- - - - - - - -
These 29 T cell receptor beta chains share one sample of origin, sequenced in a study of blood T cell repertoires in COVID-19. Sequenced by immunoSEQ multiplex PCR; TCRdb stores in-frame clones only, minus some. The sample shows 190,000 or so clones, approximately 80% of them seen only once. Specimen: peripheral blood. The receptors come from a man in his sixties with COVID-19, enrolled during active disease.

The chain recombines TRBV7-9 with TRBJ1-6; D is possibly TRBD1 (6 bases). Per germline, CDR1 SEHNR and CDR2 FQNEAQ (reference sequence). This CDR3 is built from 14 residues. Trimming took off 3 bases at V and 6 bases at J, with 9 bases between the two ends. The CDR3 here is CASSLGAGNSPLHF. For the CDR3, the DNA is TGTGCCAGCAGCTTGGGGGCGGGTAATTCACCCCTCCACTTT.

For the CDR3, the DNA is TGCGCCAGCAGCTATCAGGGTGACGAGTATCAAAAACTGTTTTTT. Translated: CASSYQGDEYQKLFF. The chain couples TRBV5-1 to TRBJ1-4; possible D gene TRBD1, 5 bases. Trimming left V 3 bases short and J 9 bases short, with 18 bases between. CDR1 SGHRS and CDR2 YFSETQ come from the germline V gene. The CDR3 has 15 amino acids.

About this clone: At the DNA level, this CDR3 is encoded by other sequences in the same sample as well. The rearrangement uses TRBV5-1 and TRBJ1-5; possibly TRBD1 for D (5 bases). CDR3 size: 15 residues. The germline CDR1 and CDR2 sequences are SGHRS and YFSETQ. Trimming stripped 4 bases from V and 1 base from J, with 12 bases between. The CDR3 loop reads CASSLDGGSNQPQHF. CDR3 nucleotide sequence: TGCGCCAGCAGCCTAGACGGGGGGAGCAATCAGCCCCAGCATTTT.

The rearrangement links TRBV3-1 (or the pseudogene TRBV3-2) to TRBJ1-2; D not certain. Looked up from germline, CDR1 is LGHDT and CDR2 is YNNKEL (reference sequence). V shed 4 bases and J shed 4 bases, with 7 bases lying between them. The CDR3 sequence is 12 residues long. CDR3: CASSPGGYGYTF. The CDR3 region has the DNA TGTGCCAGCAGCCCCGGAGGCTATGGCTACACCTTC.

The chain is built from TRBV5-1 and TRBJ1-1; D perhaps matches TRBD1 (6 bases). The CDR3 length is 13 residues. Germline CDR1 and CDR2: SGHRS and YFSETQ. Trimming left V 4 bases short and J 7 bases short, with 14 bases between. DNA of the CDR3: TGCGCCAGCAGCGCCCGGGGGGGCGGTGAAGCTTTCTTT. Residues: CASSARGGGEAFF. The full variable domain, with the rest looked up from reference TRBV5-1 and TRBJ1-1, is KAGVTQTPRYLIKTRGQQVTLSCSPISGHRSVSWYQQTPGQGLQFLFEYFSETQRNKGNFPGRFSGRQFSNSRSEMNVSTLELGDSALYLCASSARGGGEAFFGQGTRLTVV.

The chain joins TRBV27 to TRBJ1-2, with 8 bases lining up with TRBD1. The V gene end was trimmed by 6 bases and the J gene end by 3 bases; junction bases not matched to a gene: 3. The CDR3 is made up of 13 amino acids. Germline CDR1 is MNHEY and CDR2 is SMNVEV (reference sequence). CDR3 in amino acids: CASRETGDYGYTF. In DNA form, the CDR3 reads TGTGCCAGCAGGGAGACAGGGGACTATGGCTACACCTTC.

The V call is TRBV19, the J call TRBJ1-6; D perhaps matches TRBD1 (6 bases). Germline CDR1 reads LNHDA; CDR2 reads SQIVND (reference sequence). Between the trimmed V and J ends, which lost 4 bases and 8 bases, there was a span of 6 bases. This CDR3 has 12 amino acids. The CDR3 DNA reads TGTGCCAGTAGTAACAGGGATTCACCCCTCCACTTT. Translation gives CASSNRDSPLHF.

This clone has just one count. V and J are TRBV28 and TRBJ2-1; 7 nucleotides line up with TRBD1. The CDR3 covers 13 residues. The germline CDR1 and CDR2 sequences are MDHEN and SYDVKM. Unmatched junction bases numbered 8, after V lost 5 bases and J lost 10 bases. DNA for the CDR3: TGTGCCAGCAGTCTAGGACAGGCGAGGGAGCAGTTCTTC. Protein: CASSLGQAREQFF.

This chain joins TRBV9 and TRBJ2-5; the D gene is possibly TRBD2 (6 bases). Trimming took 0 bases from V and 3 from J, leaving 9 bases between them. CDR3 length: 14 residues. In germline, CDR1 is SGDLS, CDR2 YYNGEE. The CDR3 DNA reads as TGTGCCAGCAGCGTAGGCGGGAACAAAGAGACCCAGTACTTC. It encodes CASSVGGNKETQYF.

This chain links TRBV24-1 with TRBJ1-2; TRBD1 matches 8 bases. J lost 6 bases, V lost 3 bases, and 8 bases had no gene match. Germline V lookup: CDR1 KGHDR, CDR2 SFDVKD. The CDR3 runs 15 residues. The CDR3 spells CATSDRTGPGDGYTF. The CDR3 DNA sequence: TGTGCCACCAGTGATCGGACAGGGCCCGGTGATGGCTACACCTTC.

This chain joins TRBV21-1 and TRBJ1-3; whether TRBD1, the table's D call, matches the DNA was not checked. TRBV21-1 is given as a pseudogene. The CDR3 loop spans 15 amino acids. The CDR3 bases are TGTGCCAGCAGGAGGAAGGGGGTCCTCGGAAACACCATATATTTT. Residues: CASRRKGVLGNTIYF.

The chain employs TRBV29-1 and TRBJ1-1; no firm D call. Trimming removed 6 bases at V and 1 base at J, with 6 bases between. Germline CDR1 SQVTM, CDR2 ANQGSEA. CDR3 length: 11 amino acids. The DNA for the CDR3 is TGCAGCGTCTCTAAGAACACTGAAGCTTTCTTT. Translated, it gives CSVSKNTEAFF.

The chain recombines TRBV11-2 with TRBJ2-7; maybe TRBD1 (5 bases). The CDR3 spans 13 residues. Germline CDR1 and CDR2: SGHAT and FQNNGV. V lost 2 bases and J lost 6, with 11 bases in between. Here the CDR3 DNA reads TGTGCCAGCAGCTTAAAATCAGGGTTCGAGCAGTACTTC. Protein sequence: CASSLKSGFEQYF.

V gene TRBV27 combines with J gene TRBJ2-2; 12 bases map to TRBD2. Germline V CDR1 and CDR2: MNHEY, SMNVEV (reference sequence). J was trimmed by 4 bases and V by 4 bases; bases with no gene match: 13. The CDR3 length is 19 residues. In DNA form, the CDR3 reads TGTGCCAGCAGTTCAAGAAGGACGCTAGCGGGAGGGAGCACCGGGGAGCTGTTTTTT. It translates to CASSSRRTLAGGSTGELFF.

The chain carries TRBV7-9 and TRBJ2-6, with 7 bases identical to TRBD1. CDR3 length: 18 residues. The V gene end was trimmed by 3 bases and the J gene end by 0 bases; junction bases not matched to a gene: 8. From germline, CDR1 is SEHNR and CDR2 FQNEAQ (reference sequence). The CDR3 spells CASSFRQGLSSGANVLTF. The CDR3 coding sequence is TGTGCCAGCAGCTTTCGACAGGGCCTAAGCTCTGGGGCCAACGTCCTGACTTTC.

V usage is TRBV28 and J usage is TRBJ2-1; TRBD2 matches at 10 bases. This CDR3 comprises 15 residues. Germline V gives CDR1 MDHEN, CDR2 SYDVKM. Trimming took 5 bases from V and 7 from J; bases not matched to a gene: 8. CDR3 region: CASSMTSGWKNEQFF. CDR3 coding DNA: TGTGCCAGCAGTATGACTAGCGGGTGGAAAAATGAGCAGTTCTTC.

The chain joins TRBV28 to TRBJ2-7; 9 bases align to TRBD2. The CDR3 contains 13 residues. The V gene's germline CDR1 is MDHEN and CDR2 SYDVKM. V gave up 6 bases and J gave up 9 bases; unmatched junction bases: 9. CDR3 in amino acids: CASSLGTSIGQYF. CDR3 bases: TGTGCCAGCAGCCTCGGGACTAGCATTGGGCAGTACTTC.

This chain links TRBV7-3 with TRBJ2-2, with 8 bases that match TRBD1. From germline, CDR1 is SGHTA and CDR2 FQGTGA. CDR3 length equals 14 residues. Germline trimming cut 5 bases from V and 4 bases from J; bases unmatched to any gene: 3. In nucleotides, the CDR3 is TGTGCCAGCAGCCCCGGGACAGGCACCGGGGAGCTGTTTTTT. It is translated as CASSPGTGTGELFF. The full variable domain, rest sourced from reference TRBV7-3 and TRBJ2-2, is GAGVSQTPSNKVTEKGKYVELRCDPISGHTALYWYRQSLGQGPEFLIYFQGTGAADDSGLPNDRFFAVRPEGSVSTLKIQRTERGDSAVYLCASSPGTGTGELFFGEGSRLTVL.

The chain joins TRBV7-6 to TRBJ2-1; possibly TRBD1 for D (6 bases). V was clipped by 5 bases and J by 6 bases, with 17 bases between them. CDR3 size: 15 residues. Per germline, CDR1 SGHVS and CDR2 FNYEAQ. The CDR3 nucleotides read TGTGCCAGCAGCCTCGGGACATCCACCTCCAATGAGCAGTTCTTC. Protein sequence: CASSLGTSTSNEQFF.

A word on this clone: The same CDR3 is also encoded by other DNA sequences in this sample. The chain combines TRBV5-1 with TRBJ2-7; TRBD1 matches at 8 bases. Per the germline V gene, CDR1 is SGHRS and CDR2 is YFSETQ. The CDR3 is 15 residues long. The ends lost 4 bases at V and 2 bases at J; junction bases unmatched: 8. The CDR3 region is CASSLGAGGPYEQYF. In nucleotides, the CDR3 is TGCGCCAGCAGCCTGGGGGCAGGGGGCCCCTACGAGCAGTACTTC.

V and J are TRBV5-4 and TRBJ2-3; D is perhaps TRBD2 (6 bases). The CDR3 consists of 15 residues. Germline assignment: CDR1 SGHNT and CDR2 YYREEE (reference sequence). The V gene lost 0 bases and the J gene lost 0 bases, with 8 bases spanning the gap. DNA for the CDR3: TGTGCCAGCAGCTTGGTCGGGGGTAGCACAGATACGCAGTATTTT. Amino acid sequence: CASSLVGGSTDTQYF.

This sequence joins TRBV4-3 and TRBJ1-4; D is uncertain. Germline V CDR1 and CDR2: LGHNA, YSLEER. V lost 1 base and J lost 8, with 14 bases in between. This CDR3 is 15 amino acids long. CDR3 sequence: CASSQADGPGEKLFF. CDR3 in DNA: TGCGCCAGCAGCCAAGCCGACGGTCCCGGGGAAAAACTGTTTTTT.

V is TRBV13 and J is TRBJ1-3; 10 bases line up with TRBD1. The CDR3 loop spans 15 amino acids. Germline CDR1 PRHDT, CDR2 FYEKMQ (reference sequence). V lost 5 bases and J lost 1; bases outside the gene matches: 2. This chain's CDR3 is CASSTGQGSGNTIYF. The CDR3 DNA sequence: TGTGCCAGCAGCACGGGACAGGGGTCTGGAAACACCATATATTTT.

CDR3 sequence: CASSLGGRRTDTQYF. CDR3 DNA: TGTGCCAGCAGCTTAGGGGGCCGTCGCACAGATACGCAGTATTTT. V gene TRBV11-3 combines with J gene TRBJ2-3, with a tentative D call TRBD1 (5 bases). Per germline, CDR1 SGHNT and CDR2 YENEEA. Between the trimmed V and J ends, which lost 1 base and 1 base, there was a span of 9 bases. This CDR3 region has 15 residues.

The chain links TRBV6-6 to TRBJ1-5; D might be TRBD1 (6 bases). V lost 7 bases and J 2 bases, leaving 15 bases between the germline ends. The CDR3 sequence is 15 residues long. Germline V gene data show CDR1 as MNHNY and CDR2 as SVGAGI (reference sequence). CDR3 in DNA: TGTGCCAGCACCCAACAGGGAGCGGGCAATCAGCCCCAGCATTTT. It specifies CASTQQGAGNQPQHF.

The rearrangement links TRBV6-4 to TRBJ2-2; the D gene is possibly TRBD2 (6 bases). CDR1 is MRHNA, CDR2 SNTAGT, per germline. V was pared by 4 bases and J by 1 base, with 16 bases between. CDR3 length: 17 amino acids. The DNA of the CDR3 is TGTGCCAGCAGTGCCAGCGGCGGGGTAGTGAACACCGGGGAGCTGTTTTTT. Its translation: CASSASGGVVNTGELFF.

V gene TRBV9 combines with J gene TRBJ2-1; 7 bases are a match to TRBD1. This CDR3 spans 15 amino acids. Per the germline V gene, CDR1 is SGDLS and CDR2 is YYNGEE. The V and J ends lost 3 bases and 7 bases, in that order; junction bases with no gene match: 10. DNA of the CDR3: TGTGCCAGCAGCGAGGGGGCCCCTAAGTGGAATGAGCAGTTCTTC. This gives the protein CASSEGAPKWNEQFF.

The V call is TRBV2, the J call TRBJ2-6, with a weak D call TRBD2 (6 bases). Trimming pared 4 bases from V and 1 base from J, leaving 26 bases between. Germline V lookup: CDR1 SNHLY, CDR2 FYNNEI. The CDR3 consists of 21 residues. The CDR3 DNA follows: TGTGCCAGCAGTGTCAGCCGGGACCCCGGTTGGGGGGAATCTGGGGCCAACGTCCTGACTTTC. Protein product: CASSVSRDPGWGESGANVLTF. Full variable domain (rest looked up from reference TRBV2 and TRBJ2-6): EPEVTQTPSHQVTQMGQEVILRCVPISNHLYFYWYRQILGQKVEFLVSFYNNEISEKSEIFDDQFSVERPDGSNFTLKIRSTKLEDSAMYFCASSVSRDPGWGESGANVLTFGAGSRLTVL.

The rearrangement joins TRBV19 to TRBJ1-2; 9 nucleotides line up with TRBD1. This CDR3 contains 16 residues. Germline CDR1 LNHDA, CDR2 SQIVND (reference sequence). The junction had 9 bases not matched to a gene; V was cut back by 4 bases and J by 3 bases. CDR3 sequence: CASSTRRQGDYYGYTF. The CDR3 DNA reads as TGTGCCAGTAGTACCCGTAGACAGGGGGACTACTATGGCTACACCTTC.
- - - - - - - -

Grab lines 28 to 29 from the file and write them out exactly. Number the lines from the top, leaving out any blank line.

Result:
V gene TRBV9 combines with J gene TRBJ2-1; 7 bases are a match to TRBD1. This CDR3 spans 15 amino acids. Per the germline V gene, CDR1 is SGDLS and CDR2 is YYNGEE. The V and J ends lost 3 bases and 7 bases, in that order; junction bases with no gene match: 10. DNA of the CDR3: TGTGCCAGCAGCGAGGGGGCCCCTAAGTGGAATGAGCAGTTCTTC. This gives the protein CASSEGAPKWNEQFF.

The V call is TRBV2, the J call TRBJ2-6, with a weak D call TRBD2 (6 bases). Trimming pared 4 bases from V and 1 base from J, leaving 26 bases between. Germline V lookup: CDR1 SNHLY, CDR2 FYNNEI. The CDR3 consists of 21 residues. The CDR3 DNA follows: TGTGCCAGCAGTGTCAGCCGGGACCCCGGTTGGGGGGAATCTGGGGCCAACGTCCTGACTTTC. Protein product: CASSVSRDPGWGESGANVLTF. Full variable domain (rest looked up from reference TRBV2 and TRBJ2-6): EPEVTQTPSHQVTQMGQEVILRCVPISNHLYFYWYRQILGQKVEFLVSFYNNEISEKSEIFDDQFSVERPDGSNFTLKIRSTKLEDSAMYFCASSVSRDPGWGESGANVLTFGAGSRLTVL.